Image provided courtesy of Dorothy Draper & Company, Inc.

At The Greenbrier Resort in White Sulphur Springs, West Virginia, you can’t help but smile seeing the vibrant green palm tree leaf wallpaper paired with regal red carpeting, and Draper’s cheery oversized aqua, purple and green rhododendron chintz that is used extensively throughout. Draper redecorated the resort in the 1940s, breathing new life into the historic hotel, covering all aspects of the redesign down to the details of the menus and staff uniforms.

Her dramatic design became known as “the Draper touch,” and she was admired by suburban housewives across the country. Her “Ask Dorothy Draper” column ran in more than 70 newspapers during The Great Depression, and she would dole out decorative pearls of wisdom to those who wanted to adopt her style. At a time of poverty and sadness, Draper was telling women to infuse their homes with lively colors and happy motifs. 

In 1944, Draper’s first pattern for the fabric and wallcovering company F. Schumacher & Co. was released — “Manor Rose”, an oversized vibrant chintz motif that is still available for purchase today. Her fabrics were in such demand by homemakers that Schumacher sold more than a million yards of her famous cabbage rose chintz.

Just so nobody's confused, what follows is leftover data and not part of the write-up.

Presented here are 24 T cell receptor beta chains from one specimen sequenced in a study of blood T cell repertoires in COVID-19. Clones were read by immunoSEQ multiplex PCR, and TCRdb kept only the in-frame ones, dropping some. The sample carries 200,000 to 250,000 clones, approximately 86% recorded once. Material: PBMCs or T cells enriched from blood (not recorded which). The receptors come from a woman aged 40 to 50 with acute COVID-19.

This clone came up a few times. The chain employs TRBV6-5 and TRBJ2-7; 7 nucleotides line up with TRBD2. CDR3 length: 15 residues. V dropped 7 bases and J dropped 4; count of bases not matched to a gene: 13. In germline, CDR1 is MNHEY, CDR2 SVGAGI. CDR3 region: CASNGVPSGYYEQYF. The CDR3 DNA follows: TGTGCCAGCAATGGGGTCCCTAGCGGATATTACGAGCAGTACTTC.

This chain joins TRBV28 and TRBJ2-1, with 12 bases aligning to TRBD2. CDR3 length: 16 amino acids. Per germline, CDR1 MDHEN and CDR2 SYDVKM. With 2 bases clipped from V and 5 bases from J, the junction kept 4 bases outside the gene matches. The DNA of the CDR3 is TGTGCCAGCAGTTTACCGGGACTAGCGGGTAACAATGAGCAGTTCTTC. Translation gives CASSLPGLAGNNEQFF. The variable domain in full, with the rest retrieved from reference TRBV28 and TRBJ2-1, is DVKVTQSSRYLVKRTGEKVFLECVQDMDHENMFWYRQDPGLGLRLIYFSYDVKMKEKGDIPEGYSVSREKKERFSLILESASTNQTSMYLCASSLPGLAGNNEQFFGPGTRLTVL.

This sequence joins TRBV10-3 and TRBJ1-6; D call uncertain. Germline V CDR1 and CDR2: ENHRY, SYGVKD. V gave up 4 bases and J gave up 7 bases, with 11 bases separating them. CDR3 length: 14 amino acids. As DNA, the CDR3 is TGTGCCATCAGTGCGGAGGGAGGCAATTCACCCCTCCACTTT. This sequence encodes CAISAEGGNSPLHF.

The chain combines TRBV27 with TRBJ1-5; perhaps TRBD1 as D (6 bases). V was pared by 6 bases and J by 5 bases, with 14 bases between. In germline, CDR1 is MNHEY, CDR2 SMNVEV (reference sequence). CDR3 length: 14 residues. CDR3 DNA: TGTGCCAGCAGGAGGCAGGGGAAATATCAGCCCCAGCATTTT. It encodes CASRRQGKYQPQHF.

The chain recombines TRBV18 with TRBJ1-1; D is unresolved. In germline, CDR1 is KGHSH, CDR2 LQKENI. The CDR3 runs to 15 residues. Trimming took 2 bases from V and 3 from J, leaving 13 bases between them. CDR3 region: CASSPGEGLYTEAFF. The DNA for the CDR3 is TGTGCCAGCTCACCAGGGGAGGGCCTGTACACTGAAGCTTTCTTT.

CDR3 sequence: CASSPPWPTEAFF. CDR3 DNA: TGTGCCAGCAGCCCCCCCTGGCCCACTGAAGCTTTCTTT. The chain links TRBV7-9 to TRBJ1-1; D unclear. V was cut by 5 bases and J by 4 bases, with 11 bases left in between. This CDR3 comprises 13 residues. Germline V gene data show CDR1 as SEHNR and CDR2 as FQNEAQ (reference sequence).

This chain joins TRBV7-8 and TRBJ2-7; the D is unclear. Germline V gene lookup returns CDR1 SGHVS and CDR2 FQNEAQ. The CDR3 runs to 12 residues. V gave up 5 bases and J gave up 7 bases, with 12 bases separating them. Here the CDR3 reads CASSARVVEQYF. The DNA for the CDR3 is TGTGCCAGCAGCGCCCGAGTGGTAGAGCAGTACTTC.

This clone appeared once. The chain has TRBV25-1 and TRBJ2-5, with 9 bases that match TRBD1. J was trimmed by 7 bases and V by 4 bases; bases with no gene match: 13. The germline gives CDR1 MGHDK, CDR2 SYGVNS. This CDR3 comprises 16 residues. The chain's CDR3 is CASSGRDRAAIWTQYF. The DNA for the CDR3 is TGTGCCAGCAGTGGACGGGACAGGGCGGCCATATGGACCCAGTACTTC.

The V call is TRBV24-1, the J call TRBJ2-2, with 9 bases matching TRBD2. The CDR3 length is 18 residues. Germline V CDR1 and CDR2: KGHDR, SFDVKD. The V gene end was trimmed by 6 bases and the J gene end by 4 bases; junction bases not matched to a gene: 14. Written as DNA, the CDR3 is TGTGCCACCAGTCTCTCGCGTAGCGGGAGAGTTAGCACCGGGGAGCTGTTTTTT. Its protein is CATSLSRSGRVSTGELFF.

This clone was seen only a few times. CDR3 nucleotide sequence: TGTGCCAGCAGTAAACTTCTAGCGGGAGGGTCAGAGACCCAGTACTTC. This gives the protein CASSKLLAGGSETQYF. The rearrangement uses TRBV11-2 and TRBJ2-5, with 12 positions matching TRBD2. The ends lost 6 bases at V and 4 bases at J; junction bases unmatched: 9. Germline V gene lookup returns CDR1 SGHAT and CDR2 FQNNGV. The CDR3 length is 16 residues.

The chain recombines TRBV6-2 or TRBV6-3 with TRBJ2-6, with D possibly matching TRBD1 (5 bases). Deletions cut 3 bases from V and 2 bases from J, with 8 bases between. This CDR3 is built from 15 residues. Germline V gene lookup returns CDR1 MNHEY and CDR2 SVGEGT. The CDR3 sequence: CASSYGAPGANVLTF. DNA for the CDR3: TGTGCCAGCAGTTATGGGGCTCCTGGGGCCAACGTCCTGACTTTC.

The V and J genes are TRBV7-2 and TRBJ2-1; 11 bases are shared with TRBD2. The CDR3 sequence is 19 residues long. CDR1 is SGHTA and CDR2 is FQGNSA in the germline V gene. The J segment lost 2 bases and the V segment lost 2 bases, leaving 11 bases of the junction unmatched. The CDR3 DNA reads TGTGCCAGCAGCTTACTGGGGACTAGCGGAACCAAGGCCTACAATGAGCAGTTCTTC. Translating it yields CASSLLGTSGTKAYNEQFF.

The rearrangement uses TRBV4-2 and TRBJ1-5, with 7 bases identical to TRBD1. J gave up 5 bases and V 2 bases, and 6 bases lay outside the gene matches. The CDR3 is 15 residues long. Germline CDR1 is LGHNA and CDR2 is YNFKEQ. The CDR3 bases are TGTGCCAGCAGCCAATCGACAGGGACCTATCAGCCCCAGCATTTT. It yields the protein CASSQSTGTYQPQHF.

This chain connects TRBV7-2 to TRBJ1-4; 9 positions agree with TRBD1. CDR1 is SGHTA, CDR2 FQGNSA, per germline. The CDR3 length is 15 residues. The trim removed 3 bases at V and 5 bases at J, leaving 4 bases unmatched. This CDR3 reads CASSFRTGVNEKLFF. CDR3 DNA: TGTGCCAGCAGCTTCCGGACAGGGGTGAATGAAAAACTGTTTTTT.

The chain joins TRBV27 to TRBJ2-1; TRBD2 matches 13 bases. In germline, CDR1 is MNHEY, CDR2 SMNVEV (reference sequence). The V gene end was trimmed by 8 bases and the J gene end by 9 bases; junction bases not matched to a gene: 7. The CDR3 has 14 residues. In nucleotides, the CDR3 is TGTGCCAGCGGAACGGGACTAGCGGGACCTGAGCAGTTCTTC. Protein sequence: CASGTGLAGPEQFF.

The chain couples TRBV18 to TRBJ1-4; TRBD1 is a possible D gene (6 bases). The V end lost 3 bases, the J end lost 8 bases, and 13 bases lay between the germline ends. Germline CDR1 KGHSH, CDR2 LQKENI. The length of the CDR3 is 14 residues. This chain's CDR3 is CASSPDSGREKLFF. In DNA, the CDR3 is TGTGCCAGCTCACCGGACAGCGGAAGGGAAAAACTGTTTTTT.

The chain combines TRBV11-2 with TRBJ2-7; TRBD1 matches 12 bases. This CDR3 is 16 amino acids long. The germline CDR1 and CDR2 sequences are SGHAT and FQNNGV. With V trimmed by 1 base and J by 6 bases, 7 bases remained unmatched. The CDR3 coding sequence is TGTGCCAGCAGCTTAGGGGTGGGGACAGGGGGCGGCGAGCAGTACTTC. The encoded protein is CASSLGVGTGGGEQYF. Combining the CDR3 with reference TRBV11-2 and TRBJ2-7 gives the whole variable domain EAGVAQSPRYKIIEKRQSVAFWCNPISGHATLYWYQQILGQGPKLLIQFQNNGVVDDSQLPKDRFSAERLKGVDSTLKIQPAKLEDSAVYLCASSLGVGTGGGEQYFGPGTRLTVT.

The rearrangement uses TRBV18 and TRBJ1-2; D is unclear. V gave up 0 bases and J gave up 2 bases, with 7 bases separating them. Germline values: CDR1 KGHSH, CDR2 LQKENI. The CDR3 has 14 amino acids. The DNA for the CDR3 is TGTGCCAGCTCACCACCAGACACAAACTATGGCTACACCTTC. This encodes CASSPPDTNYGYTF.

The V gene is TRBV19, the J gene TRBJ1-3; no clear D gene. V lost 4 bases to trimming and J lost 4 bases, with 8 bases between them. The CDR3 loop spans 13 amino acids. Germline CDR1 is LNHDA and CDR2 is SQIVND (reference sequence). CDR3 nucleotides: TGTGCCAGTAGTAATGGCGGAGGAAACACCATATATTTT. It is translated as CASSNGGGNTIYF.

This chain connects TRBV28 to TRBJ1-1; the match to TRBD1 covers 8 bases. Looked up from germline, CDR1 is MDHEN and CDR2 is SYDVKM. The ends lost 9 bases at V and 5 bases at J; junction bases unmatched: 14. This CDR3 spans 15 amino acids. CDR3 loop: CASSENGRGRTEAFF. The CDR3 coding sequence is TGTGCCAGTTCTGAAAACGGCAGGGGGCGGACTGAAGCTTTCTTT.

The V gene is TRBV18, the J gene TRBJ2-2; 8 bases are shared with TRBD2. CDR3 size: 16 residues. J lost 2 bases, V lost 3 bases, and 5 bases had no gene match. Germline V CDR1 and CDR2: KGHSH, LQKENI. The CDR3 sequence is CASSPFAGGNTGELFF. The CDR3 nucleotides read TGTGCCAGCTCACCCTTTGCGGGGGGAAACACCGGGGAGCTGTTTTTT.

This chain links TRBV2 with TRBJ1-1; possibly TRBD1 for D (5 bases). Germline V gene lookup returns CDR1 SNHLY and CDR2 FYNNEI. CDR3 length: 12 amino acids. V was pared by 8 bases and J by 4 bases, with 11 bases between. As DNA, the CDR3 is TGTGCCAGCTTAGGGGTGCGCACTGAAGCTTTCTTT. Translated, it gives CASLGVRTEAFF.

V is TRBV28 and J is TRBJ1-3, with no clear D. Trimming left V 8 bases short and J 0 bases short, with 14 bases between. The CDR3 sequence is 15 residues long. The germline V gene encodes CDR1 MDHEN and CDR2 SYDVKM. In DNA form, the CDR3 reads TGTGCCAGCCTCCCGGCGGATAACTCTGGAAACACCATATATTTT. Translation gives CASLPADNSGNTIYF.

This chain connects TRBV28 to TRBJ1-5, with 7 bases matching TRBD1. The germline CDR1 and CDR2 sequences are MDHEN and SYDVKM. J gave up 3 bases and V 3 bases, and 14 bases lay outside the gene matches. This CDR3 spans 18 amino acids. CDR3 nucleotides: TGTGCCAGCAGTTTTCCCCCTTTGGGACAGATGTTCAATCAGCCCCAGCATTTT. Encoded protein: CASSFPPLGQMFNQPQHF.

Draper’s spaces are not just memorable but transformative. Entrances announce “you have arrived”  with bold plasterwork, while bedrooms are dreamy with romantic flowers, and dining rooms sparkle with eye-catching fixtures.

Image provided courtesy of Dorothy Draper & Company, Inc.

DOROTHY DRAPER & CO. today

Today Draper’s dramatic designs can be seen at properties such as the restaurant at the Metropolitan Museum of Art (dubbed “The Dorotheum”), along with The Plaza Hotel and Carlyle Hotel in New York City. Dorothy Draper & Co. also is known for its interior design of castles and manors in Ireland, the Lithuanian Royal Palace, and the White House during the Carter administration.